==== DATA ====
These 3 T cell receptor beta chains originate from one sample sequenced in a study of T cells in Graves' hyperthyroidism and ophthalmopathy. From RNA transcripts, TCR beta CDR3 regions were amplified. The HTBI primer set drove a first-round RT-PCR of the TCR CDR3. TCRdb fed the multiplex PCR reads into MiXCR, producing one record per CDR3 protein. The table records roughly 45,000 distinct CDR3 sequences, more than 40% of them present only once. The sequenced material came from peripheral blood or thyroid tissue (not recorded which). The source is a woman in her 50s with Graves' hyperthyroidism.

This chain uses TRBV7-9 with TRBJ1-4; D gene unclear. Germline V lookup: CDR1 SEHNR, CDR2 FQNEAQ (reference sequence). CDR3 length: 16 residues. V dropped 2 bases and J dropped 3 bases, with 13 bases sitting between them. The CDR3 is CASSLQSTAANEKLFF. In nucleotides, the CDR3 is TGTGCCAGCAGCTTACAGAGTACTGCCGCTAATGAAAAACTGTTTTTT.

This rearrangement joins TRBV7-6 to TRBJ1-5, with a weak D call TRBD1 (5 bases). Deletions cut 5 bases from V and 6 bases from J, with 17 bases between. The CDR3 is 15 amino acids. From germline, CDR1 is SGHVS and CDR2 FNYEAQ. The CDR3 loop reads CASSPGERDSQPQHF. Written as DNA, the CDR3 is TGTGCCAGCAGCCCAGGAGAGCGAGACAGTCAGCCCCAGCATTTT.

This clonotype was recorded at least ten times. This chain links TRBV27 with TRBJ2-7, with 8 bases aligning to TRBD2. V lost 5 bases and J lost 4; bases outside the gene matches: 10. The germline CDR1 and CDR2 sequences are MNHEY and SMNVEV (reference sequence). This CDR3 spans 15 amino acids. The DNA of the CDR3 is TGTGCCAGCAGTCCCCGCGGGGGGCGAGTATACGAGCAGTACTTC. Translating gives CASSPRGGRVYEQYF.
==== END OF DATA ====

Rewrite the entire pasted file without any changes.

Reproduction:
These 3 T cell receptor beta chains originate from one sample sequenced in a study of T cells in Graves' hyperthyroidism and ophthalmopathy. From RNA transcripts, TCR beta CDR3 regions were amplified. The HTBI primer set drove a first-round RT-PCR of the TCR CDR3. TCRdb fed the multiplex PCR reads into MiXCR, producing one record per CDR3 protein. The table records roughly 45,000 distinct CDR3 sequences, more than 40% of them present only once. The sequenced material came from peripheral blood or thyroid tissue (not recorded which). The source is a woman in her 50s with Graves' hyperthyroidism.

This chain uses TRBV7-9 with TRBJ1-4; D gene unclear. Germline V lookup: CDR1 SEHNR, CDR2 FQNEAQ (reference sequence). CDR3 length: 16 residues. V dropped 2 bases and J dropped 3 bases, with 13 bases sitting between them. The CDR3 is CASSLQSTAANEKLFF. In nucleotides, the CDR3 is TGTGCCAGCAGCTTACAGAGTACTGCCGCTAATGAAAAACTGTTTTTT.

This rearrangement joins TRBV7-6 to TRBJ1-5, with a weak D call TRBD1 (5 bases). Deletions cut 5 bases from V and 6 bases from J, with 17 bases between. The CDR3 is 15 amino acids. From germline, CDR1 is SGHVS and CDR2 FNYEAQ. The CDR3 loop reads CASSPGERDSQPQHF. Written as DNA, the CDR3 is TGTGCCAGCAGCCCAGGAGAGCGAGACAGTCAGCCCCAGCATTTT.

This clonotype was recorded at least ten times. This chain links TRBV27 with TRBJ2-7, with 8 bases aligning to TRBD2. V lost 5 bases and J lost 4; bases outside the gene matches: 10. The germline CDR1 and CDR2 sequences are MNHEY and SMNVEV (reference sequence). This CDR3 spans 15 amino acids. The DNA of the CDR3 is TGTGCCAGCAGTCCCCGCGGGGGGCGAGTATACGAGCAGTACTTC. Translating gives CASSPRGGRVYEQYF.